We sent letters to a sample of 78,128 households from Dallas County (Texas) who were about to have the opportunity to protest the tax assessments of their homes. A sample of the envelope and the letter are attached to this pre-registration.
Most importantly, our letters included an invitation to participate in an online survey. Since each subject must enter a survey code, we can link their survey responses back to administrative records (including, but not limited to, whether they filed a protest in 2021 or in any of the previous years).
We want to measure how the information provided inside the survey affected the subsequent attitudes about property taxes and households' decisions to file a protest. The main focus of our information-provision experiment is not to investigate if providing information (relative to not providing information) has an effect on the average probability of protesting. When provided with the information, some individuals may update their beliefs down and others may update the beliefs up, so those effects may cancel each other out. Instead, our main focus is to measure the causal effects on beliefs, by exploiting how individuals update relative to their prior beliefs. With that goal in mind, we will use econometric models used in some of our previous work such as:
Nathan, B.; Perez-Truglia, R. and Zentner, A. (2020). My Taxes are Too Darn High: Why Do Households Protest their Taxes? NBER Working Paper No. 27816.
Bottan, N. and Perez-Truglia, R. (2020). Betting on the House: Subjective Expectations and Market Choices. NBER Working Paper No. 27412.
Cullen, Z. and Perez-Truglia, R. (2018). How Much Does Your Boss Make? The Effects of Salary Comparisons. NBER Working Paper No. 24841.
In the survey, we elicit beliefs on, and provide information on, two topics:
1) The share of property taxes that correspond to school taxes.
2) The share of school taxes that are redistributed to, or from, other school districts.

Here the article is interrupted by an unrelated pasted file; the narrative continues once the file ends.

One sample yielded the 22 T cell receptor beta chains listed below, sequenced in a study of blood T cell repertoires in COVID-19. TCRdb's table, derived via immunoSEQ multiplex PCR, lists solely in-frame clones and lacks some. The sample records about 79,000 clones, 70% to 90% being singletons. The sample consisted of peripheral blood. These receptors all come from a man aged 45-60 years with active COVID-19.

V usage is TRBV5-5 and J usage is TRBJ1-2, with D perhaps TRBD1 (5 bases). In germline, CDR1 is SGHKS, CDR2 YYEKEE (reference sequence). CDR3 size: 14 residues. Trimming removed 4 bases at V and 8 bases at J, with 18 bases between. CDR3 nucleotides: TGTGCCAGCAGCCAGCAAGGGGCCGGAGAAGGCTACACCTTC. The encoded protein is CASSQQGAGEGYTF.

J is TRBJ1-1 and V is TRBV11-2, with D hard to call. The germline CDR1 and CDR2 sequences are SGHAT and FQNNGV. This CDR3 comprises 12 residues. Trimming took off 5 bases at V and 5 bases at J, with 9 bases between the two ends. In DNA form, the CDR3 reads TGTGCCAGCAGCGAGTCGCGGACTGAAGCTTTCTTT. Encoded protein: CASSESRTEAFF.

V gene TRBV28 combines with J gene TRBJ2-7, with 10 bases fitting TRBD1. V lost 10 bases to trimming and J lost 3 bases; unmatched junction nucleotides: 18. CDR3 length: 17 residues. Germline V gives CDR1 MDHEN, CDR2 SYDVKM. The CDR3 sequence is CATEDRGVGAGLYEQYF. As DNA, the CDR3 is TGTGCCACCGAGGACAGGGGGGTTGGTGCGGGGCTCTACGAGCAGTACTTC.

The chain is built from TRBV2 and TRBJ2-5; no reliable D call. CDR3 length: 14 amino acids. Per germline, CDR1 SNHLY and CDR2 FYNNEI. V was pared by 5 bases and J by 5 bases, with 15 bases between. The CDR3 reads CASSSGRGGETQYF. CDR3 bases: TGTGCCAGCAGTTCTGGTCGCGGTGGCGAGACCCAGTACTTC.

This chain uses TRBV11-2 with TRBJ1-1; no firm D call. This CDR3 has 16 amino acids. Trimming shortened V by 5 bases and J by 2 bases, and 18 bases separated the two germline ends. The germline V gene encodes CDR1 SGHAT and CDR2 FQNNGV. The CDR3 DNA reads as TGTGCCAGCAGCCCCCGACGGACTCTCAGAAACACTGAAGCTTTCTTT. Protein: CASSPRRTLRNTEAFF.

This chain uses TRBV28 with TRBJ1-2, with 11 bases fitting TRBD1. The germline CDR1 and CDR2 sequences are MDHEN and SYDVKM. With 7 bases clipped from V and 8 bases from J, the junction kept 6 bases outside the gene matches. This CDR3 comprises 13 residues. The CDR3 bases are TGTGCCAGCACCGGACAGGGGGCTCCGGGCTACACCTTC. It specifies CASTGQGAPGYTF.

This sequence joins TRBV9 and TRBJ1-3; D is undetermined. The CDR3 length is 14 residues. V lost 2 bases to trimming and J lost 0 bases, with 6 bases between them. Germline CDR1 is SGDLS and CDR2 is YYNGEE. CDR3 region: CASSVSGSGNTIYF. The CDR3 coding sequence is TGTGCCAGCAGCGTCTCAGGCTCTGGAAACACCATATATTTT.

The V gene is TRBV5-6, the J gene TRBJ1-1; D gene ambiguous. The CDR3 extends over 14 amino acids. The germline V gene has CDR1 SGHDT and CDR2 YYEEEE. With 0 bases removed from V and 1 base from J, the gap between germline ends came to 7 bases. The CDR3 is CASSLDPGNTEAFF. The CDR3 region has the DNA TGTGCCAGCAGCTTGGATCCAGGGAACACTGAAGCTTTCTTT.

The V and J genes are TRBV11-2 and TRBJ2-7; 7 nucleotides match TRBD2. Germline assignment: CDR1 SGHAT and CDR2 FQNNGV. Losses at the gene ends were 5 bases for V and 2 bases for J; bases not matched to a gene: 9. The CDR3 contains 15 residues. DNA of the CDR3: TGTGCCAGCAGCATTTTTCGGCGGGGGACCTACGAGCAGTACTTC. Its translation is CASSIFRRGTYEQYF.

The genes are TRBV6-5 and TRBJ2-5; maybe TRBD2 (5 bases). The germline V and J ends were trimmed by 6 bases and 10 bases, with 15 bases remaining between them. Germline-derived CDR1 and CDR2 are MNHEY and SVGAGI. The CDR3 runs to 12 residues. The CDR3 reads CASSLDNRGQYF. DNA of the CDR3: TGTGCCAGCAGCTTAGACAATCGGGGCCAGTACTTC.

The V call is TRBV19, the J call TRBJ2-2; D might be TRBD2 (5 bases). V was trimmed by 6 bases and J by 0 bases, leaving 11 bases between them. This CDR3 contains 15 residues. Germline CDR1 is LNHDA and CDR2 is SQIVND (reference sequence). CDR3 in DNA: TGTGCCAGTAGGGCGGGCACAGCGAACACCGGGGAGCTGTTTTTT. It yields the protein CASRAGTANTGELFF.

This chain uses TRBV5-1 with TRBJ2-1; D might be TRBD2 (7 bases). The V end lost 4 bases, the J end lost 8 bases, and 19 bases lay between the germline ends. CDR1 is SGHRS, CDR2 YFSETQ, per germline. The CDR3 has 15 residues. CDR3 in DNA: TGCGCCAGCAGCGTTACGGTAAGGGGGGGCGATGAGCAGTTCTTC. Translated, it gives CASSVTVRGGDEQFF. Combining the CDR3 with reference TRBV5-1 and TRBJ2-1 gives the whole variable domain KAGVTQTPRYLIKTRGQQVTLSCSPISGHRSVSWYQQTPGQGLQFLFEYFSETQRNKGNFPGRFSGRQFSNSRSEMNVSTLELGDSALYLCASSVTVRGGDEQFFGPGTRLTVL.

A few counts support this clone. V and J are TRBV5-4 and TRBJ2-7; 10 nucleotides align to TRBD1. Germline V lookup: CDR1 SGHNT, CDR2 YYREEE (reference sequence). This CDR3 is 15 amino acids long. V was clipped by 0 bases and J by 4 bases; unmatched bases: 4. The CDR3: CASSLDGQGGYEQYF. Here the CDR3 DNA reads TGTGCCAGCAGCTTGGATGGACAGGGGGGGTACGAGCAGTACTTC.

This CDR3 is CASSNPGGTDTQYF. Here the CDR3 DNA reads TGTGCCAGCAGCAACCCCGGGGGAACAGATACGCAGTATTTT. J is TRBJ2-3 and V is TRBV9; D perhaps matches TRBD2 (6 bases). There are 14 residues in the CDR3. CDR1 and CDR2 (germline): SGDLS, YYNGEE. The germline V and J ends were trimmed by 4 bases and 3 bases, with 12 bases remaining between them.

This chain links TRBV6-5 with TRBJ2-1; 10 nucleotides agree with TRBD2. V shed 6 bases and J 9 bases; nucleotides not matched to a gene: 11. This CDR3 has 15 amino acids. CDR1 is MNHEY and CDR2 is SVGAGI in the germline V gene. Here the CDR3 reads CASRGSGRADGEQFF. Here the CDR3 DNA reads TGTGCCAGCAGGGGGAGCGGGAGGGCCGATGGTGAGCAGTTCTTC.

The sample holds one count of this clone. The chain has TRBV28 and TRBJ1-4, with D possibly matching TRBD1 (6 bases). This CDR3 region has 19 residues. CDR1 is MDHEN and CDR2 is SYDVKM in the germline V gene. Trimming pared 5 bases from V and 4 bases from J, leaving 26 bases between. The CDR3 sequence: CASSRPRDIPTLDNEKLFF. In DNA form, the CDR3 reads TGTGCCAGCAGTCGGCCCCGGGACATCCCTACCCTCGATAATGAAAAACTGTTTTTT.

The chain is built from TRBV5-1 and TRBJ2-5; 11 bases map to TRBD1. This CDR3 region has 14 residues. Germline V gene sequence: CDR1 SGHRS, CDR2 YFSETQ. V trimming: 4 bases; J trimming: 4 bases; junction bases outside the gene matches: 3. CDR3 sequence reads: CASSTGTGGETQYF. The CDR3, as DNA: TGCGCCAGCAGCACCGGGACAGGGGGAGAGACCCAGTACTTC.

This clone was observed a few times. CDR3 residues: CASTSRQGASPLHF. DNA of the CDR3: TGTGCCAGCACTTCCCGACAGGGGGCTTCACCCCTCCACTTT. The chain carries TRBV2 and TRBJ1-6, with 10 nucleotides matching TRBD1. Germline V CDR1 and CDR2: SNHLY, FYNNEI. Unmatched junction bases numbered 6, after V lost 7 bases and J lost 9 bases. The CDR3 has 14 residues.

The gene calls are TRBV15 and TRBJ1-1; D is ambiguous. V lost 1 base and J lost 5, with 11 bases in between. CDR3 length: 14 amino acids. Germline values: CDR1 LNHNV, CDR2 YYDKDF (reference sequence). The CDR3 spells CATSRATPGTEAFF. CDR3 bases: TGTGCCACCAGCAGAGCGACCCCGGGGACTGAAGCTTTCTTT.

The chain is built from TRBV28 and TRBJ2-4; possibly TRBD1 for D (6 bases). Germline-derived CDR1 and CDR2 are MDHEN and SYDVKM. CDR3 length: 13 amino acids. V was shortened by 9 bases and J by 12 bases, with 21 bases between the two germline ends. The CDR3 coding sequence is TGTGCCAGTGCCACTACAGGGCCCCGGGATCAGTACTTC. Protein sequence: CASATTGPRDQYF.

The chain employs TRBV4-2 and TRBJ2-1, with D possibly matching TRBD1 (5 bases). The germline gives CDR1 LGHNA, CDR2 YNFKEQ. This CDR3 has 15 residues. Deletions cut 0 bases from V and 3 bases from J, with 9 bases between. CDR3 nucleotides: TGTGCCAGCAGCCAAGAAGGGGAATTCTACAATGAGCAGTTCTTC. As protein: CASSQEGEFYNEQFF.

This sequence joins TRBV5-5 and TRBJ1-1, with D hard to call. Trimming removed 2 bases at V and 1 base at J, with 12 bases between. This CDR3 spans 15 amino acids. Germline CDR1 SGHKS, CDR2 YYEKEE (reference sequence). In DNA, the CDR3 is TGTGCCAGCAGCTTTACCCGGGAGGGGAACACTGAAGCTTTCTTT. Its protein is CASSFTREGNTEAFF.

The hypotheses are the following:
1) Benefit-based taxation hypothesis: households are more tolerant of taxes (and less likely to protest) when they benefit from the government services that are funded by those taxes. Households who send their children to local public schools should be more tolerant of taxation when they find out that school taxes comprise a larger share of the total property taxes. This effect may be weaker, or go in the opposite direction, for households without children (i.e., because they do not benefit from public schools).
2) Redistribution hypothesis: households may be more (less) tolerant of taxation when they find out that their school district is a net beneficiary (contributor) in the tax recapture system. This effect may be weaker, or even have the opposite sign, for households who send their kids to local public schools relative to households that do not.
As described above, whether the household has any kids enrolled in the public school district constitutes a key form of heterogeneity for the data analysis. There is a second form of heterogeneity we are interested in: fairness norms. Some households may think that it is fair that households without kids should pay school taxes, while other individuals may see that as unfair. We included a question in the survey to elicit these fairness norms directly. Likewise, there may be different fairness norms about the recapture system: some households may think that it is fair that the richest districts help the more disadvantaged districts, while other households may see that as unfair. We included another questions to measure this fairness norm and thus analyze this additional form of heterogeneity. Relatedly, to the extent that there fairness views may be different across political parties, we plan on studying the heterogeneity by political party (which we elicit in the survey and which we can also infer from the voter files).
While these are not the key sources of heterogeneity that we plan on studying, we have a lot of additional questions in the survey that may help to disentangle causal mechanisms. Moreover, we have sources of administrative data on other household characteristics that we could use to investigate causal mechanism: e.g., a proxy for whether the property was over-valued or under-valued based on Redfin estimates, gender, race, age, Internet connectedness.
Last, there is a minor detail of the letter that was randomized: half of the subjects were notified in the letter that in exchange for responding to the survey, they would be entered into a raffle of 20 prizes worth 100 USD each. Half of the sample was selected to receive a message informing about these prizes in the letter. This randomization was meant to assess if raffle prizes provide a significant bump to the response rates, and whether it changes the composition of the survey respondents, which would be useful to inform researchers wanting to conduct similar field experiments in the future.